We search for an easy fix to our problem.  I'm just looking for a way to fix my car, and the prophet responds with the creator of the universe.  It's a little bit of an overkill.  It's like the story of the young seminarian who was sent out to preach in the country church, and arrived there at the appointed time, and there was only 1 parishioner.  Not sure what to do, he asked him "Should we hold the service?"  And the man said, "I'm a rancher, young man, and when I got out to feed the cows with my load of hay and only 1 cow appears, well of course I feed the cow".  The student thought, well those are wise words, so began the service.  Led the hymns.  Led the prayers.  Sang every verse of every hymn.  Preached the whole sermon.  Got to the benediction, concluded the service, went out to shake the hand of his single parishioner (who's eyes by then had glazed over), and said "Well, what do you think?"  He replied:  "Young man, when I said that I feed the cow, I didn't say that I dump on him the whole load!".

But you see, the prophet here is dumping on us the whole load.  The people are just looking for an answer to a simple question and he's talking about the creator of the universe, this great and powerful God to whom we are but mere insects.  And to add to our insignificance, the prophet goes on to say "If you take all the rulers of the world, and you add them all up, you get 1/2 of nothing.  They're little more than a field of grass under a withering sun".  And so we might think by comparison, who are we?  We're not even a blade of grass in that field.  We're not even a flea on the grass.  Remember that old song -- there's a bump on the log in the hole in the bottom of the sea?  We're not even a speck on the wing on the fly on the bump on the log in the hole in the bottom of the sea.  So who are we?  So we might think.  But we'd be wrong.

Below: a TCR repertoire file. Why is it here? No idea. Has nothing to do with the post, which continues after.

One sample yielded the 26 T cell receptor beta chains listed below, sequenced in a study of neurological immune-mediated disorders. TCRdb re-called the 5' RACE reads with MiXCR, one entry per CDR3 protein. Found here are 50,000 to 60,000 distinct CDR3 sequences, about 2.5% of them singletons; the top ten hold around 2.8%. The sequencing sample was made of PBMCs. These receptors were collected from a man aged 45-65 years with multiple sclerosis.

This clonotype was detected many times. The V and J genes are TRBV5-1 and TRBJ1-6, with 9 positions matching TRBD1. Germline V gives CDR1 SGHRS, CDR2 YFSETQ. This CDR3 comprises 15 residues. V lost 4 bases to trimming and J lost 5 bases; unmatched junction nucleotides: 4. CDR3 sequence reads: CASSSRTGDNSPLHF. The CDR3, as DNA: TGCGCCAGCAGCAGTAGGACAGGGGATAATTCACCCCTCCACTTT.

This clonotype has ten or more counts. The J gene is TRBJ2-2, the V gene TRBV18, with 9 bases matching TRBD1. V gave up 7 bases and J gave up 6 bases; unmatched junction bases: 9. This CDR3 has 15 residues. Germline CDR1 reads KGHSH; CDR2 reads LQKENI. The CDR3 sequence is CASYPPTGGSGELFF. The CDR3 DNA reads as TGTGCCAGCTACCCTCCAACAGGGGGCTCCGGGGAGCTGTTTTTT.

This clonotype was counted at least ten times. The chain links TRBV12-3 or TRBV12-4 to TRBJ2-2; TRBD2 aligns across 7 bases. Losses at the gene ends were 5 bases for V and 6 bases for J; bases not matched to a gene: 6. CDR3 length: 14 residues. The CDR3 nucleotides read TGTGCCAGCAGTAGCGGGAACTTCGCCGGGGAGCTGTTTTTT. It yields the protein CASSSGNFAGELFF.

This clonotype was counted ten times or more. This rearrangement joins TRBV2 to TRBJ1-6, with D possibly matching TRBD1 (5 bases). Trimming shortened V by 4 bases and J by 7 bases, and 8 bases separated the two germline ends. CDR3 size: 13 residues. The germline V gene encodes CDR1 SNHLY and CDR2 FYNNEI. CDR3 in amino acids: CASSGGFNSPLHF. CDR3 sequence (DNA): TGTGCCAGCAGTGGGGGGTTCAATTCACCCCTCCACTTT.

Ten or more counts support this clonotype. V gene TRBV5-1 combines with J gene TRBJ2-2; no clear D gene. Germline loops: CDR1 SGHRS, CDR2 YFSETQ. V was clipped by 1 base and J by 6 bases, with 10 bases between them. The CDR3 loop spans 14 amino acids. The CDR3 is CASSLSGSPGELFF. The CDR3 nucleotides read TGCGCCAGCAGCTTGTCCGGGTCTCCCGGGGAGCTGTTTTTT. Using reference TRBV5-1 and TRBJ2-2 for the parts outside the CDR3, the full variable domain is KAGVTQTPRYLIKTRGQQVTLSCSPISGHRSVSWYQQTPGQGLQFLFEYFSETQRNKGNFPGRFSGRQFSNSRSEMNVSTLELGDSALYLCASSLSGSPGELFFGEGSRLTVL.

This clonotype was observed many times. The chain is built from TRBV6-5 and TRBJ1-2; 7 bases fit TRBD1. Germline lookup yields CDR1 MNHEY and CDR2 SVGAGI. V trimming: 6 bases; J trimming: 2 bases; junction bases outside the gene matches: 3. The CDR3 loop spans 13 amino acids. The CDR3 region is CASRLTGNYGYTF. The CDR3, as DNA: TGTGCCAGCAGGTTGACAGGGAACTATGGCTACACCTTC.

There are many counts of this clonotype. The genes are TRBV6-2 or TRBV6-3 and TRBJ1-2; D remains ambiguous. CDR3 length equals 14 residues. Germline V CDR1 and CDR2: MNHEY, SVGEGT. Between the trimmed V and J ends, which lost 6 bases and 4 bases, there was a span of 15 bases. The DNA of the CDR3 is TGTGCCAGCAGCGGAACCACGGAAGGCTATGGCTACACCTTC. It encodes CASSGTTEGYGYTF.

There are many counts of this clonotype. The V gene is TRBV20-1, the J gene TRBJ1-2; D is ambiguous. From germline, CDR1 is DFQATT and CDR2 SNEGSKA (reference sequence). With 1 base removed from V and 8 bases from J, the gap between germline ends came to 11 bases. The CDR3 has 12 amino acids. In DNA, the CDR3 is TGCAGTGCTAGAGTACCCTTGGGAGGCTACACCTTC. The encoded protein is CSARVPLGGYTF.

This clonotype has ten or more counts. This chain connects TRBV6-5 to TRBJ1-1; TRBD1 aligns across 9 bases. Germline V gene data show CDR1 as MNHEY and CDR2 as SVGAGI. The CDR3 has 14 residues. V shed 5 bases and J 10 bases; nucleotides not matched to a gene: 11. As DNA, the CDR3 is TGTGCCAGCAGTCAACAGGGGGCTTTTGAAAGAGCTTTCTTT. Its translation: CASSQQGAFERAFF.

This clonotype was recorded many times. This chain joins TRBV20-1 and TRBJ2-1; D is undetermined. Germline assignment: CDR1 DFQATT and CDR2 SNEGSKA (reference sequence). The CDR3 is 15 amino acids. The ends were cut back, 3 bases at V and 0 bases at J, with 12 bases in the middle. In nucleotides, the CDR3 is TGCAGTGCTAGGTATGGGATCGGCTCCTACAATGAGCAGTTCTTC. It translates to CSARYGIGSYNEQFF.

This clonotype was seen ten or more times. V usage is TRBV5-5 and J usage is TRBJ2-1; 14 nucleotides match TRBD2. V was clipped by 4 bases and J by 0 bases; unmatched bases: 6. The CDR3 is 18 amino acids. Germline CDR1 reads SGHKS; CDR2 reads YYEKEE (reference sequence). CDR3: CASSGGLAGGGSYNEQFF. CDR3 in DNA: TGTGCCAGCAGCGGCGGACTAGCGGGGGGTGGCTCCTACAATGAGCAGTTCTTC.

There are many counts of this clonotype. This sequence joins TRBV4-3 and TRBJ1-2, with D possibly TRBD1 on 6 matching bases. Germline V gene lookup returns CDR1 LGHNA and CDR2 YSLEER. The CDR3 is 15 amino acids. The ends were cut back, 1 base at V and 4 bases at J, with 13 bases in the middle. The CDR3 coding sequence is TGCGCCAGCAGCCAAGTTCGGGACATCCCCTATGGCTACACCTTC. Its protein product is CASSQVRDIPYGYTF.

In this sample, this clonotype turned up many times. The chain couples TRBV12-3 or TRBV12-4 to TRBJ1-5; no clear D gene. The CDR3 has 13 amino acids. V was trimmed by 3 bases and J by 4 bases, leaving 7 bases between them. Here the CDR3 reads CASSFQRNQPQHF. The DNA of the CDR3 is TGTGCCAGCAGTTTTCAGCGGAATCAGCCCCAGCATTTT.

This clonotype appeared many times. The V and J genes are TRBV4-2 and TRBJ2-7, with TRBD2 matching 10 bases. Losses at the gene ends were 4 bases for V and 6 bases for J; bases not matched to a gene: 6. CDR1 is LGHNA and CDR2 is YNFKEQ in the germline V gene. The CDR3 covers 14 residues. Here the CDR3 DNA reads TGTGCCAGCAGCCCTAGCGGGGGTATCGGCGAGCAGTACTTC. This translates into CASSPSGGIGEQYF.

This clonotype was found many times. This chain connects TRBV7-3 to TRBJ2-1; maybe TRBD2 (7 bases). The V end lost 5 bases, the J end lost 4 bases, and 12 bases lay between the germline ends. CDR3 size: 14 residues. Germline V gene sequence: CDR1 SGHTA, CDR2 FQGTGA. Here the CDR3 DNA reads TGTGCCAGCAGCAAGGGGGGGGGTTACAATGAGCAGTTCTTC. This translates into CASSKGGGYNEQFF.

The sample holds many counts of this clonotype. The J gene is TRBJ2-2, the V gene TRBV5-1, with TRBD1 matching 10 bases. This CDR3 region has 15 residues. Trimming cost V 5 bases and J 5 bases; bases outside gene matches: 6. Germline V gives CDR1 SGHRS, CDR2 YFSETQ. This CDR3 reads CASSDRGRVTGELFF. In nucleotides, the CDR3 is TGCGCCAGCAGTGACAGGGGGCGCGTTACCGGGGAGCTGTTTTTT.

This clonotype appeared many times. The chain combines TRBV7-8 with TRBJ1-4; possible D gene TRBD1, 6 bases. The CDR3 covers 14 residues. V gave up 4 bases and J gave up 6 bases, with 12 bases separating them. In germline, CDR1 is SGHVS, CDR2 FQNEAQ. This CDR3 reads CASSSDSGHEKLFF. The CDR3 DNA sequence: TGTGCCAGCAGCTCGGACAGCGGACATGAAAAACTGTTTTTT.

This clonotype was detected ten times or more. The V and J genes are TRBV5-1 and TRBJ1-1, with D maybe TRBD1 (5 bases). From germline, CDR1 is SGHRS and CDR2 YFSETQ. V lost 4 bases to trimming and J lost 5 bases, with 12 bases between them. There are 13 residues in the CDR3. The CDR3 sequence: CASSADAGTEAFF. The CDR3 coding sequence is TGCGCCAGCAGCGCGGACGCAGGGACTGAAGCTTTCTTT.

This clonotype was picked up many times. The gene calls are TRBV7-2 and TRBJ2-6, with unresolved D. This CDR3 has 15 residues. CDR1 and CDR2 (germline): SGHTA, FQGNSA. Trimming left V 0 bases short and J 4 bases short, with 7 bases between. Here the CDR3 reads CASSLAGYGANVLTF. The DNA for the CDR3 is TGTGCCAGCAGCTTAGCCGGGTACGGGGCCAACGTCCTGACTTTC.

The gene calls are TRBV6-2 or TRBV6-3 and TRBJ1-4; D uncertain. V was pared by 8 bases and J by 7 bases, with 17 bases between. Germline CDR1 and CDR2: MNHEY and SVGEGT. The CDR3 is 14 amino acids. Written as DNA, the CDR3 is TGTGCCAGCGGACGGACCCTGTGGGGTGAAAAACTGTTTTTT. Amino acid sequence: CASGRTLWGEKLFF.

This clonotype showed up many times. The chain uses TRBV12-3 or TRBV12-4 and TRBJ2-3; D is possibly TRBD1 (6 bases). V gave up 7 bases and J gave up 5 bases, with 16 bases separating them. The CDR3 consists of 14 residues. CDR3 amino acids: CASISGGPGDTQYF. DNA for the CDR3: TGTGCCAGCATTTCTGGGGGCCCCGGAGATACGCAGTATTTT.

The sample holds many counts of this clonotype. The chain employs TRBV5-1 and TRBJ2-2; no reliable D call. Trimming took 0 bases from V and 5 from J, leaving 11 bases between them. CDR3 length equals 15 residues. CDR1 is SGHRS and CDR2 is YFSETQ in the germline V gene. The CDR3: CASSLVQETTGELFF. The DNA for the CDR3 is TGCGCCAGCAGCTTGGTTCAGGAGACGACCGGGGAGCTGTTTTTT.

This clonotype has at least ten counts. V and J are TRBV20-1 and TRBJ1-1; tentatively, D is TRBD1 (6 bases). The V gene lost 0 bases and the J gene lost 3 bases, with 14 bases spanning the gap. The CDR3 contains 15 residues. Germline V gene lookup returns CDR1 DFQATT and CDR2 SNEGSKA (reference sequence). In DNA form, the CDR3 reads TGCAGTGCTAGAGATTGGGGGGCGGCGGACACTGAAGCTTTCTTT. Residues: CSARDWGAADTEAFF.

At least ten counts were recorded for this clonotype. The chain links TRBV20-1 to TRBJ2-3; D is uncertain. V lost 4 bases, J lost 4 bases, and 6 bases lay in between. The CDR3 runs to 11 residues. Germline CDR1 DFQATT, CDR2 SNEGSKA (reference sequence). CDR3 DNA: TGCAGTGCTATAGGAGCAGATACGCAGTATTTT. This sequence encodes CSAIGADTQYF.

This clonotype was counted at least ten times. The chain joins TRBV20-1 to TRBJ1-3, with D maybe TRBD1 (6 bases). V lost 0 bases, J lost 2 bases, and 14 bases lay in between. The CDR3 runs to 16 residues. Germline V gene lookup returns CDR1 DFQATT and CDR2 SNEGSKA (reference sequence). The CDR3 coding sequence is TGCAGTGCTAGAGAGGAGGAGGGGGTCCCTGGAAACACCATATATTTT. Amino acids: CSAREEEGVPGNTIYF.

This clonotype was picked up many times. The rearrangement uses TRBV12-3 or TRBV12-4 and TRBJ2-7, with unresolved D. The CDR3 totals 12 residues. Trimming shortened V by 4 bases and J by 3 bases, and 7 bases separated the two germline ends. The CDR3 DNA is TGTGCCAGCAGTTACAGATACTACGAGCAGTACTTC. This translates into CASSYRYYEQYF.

For we forget that the God we worship established a nation out of slaves in Egypt, a forgotten people.  The God we worship took a shepherd boy and made him the greatest king the nation had ever known.  The God we worship is the one who brought the exiles home.  We forget the Christ we follow said 'let the children -- the children! -- come to me'.  'The first shall be last, the last shall be first'.  We forget the Christ we follow ministered to the blind, the lame, the lepers, the outcasts, the forgotten of society.  

And so too, God's prophet, once he has made the case for God as the creator of all, who knows the name of every star in the sky, also knows you by name.  This great God is a personal God.  

For those that are willing to trust in this God, the unfainting God gives strength.  The tireless God gives power to those who grow tired and weary.

So what does it mean to trust, what does it mean to 'wait' on the Lord?  Elaine Pagels, the author of the book Beyond Belief, discusses what we can learn from the early Christian communities, in those first couple centuries before the canon of the New Testament was formed.  Many of those [early] texts did not make it into our Bible, the texts that they left behind.  Some of them were even declared heretical by later church councils.  She says what we see in those stories of those early Christian communities is not a testimony to a certain set of beliefs about Jesus or God, you have to believe X, Y, and Z in order to be saved.  No, instead she says, from the beginning what attracted outsiders who walked into a gathering of Christians was the presence of a group joined by spiritual power into an extended family.  Unlike the other Gods of the society of the time, which required devotion and sacrifice, Jews and Christians believed that their God, who created humankind, actually loved the human race, and evoked love in return.

Such convictions became the practical basis of a radical new social structure.  Think about the significance of a society that was very hierarchical to come into a community where you were all brothers and sisters, equal in the Lord.  And all found within the story of Jesus' life, death and resurrection a story that gave them hope at a time when such hope was a precious commodity.  And so Pagels writes:  "Within decades of his death, the story of Jesus became for his followers what the Exodus story had become for many generations of Jews.  Not simply a narrative of past events, but a story through which they could interpret their own struggles, their victories, their sufferings, and their hopes.  And so from these early Christian communities we learn that faith is much more than belief.  Faith is the trust that enables us to commit ourselves to what we hope and love.  To wait upon the Lord is not then to wait passively for good things to happen for us, it is rather to commit ourselves to the way of God, to that way of hope and love."